PMF/ PSC Fiction

Discussion in 'The Book Club' started by Tibbins, May 15, 2013.

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  1. I’ve recently published a thriller on Kindle that you might be interested in. Please follow the link below for ‘Contract for Liberty’.

    I’m doing this in partnership with Combat Stress and will be providing them with 20% of the royalties. This varies depending on the outlet and royalty rate, but is generally around 25p on a £2 amazon sale.

    I’ll post the first chapter lower down in the thread. Appreciate that the book isn’t going to be for everyone, but grateful if you could try and check out the website for Combat Stress, as they do some really good work for ex-forces personnel

    Also, they have other authors supporting them, so you might find something more to your reading tastes at this link

  2. Oliver Stanton had only been in the country for an hour and already that bastard Landers was trying to kill him. His old friend and enemy had found him in the back end of nowhere, ready and willing to do him harm.
    The trouble started at the airstrip. All sweaty and clammy after his long trip, the last thing Stanton needed was the corrupt and bovine border officials taking their time processing him, studying his passport for longer than necessary and holding him up with needless questions. Then his baggage miraculously disappeared, more delays, it was all too convenient. He could do without his clothes and travel accessories, but not without the pistol required in a dangerous country like this – concealed from the piercing gaze of the X-ray machines and made of a composite material undetectable to the metal scanners.
    Stanton instinctively sensed that something was wrong and danger was coming; he cut his losses and hailed a taxi to exit the airstrip at the earliest opportunity. It wasn’t long before he noticed he was being tailed. Defenceless, he now found himself being hounded through the narrow streets and chaos of Khali-bad City. Two unmarked vehicles followed, bulletproof SUVs, the hallmarks of a private military firm. Stanton could make out the unmistakable outline of Landers sitting inside one of them.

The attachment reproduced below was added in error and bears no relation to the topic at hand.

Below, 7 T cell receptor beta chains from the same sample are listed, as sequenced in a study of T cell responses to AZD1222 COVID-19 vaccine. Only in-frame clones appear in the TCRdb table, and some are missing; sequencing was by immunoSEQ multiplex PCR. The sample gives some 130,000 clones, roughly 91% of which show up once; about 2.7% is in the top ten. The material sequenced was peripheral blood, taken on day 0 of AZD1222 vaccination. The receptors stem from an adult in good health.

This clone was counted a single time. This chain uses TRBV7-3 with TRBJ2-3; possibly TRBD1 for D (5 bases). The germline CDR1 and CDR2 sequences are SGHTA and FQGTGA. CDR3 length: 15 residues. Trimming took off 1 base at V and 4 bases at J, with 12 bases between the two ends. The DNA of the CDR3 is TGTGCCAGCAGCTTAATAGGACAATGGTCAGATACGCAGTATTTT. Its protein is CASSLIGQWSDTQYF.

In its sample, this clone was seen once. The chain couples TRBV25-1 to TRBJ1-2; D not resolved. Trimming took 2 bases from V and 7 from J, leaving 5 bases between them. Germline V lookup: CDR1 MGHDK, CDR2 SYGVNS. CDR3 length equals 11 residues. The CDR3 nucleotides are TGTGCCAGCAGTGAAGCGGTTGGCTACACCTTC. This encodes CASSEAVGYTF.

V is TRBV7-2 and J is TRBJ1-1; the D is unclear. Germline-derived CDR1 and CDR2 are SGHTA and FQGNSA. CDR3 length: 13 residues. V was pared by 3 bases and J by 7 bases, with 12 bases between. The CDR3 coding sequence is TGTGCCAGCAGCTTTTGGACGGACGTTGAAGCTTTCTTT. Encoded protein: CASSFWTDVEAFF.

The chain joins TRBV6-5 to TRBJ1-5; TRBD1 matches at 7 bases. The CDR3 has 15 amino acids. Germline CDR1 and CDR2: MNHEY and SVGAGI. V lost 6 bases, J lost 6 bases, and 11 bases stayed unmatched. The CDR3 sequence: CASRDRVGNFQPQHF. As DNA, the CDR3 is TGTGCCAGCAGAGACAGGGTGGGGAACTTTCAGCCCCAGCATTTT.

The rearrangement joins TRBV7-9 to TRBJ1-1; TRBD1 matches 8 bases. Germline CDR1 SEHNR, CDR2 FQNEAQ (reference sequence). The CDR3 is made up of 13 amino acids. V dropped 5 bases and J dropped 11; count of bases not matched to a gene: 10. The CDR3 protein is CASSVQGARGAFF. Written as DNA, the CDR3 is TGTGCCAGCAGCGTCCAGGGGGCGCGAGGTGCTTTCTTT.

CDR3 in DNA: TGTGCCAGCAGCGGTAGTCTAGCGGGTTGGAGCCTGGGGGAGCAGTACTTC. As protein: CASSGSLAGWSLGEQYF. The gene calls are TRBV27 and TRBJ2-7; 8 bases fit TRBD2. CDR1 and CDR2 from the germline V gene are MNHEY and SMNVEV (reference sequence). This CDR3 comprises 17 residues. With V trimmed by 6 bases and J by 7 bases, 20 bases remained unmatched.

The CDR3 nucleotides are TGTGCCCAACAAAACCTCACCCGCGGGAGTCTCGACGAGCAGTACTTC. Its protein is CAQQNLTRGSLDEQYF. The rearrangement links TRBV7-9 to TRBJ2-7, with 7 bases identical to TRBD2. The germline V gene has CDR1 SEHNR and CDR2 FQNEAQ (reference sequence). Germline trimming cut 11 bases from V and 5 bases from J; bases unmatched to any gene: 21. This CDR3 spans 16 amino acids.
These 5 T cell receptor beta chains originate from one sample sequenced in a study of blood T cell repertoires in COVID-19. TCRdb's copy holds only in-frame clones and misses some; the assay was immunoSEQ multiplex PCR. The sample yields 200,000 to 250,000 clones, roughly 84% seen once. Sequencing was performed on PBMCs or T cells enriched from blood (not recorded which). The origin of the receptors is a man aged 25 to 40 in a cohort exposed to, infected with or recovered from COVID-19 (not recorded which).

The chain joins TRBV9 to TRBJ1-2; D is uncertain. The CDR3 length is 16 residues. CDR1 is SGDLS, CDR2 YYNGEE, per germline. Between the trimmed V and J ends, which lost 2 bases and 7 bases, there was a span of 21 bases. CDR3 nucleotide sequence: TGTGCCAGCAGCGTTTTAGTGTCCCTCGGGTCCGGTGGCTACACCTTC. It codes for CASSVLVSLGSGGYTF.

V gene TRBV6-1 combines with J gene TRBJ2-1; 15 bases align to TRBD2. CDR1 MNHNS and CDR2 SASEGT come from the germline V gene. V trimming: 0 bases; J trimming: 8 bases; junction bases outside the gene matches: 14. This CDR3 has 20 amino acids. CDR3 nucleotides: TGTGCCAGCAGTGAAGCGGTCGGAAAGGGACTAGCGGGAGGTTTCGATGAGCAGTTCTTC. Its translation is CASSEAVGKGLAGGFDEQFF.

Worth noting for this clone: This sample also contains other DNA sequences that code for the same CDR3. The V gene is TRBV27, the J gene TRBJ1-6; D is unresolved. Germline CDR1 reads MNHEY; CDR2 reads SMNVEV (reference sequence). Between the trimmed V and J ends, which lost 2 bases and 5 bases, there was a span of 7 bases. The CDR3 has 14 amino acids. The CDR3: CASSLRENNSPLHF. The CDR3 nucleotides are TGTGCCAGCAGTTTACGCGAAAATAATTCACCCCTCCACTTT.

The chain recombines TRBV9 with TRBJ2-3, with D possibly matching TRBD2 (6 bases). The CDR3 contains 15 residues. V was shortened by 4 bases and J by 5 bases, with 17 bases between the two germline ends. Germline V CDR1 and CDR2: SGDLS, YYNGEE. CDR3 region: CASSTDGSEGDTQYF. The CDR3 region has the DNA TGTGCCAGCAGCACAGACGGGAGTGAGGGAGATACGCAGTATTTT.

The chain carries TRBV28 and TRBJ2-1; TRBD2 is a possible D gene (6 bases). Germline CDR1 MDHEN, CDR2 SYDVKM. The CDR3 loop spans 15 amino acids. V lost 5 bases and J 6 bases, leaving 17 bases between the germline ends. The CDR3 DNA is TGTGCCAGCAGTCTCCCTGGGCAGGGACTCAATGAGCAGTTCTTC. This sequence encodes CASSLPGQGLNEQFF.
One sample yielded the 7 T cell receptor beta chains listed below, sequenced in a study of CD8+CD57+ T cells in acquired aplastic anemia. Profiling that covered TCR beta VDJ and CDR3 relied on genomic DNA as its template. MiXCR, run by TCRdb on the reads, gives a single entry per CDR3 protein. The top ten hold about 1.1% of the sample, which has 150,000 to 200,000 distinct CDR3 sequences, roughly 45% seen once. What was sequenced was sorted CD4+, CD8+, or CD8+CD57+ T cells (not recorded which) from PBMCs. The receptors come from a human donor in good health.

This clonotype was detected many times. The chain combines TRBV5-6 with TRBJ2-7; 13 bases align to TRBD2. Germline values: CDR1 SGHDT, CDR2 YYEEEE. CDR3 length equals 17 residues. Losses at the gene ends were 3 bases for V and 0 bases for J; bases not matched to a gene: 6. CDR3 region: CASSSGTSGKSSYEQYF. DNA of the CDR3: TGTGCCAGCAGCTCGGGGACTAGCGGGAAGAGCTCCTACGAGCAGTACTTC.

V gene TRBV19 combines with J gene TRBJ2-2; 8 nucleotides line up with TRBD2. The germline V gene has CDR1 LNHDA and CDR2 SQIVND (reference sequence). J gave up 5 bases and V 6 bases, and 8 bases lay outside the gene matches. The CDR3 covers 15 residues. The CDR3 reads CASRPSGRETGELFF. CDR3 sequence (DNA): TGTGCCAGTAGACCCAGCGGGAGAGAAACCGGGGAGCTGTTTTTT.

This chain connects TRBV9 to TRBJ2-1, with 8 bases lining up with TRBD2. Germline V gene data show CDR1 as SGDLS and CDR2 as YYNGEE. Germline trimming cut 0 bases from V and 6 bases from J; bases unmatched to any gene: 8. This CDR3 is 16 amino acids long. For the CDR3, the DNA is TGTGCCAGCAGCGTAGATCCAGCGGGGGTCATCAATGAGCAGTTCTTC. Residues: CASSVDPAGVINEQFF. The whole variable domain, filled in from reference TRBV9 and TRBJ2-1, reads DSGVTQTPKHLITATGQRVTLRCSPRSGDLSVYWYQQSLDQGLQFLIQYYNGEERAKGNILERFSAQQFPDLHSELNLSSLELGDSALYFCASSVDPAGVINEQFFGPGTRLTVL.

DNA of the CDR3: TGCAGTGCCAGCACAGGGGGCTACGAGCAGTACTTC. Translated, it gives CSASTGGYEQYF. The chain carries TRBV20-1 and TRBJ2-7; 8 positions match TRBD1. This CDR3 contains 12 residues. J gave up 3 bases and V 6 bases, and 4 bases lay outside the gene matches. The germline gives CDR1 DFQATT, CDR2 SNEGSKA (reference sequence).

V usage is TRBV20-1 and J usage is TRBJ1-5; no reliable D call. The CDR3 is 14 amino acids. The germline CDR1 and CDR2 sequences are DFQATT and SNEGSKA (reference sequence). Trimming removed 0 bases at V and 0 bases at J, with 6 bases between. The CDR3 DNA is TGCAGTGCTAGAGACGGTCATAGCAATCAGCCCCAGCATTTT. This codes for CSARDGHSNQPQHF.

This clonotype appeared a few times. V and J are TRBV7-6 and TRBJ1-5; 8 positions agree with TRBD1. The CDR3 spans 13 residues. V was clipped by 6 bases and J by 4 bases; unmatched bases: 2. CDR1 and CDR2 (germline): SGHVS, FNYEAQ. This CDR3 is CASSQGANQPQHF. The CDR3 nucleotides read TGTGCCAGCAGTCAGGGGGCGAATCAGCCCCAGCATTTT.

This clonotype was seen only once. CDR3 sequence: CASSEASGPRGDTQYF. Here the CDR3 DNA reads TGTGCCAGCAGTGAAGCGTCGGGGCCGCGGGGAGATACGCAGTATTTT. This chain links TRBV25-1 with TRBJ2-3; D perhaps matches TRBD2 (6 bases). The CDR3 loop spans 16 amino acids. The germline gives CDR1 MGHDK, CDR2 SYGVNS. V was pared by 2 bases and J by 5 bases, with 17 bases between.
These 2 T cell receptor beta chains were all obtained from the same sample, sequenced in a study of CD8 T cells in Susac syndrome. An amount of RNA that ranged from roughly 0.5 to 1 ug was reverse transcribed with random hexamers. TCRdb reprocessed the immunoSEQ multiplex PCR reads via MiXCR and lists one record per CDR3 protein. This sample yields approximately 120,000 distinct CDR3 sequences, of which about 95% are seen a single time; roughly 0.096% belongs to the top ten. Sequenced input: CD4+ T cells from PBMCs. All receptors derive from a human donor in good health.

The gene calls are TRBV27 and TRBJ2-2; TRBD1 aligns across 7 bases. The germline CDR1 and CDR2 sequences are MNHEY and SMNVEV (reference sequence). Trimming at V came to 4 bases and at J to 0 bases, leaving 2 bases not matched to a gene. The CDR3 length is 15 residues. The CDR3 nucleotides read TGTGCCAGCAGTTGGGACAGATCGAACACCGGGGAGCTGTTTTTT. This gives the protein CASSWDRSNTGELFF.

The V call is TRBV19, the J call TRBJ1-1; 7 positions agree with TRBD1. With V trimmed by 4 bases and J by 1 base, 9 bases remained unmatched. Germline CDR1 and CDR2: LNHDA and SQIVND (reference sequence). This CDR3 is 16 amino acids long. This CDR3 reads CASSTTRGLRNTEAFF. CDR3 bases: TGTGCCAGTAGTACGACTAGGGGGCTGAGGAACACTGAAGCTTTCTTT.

Like a horse tempted by a carrot, Stanton’s taxi driver was encouraged to outpace Landers and his hired thugs with a flurry of dollars and the promise of more on safe delivery. The ante was upped but the steed flagged under the pressure of shunts from the pursuing SUVs. An overtly presented firearm nearly stopped the taxi driver dead from fear. From the passenger’s seat, Stanton pressed down onthe driver’s leg operating the accelerator to keep the driver going along. He knew it was harsh for this innocent to be caught up in all this, but there werethings of greater importance – he needed to stay free and alive, he was pivotal to the fate of this country, the Islamic Republic of Dakkastan.
    The taxi driver was at one with the streets of his native city, accelerating andavoiding the surrounding traffic with controlled recklessness. As they started to pull away from their pursuers, a shot was fired in desperation and frustration.“Too danger, too danger,” screamed the taxi driver, realising dollars were not reward enough.
    The foot hovered over the brake, but the menacing eyes of Stanton temporarily presented a greater threat. Stanton fumbled with the touch screen of his palm-sized e-tool to bring up the translator app. It was difficult to operate while being thrown around, his head striking the roof as the suspension failed to deal with potholes. At least the pursuers faced the same, the gunmen hanging out of the SUV windows couldn’t zero the taxi for a clean shot. Through the electronic voice of the e-tool, Stanton explained they were in this together now, convincing the driver that he would also be killed if they stopped.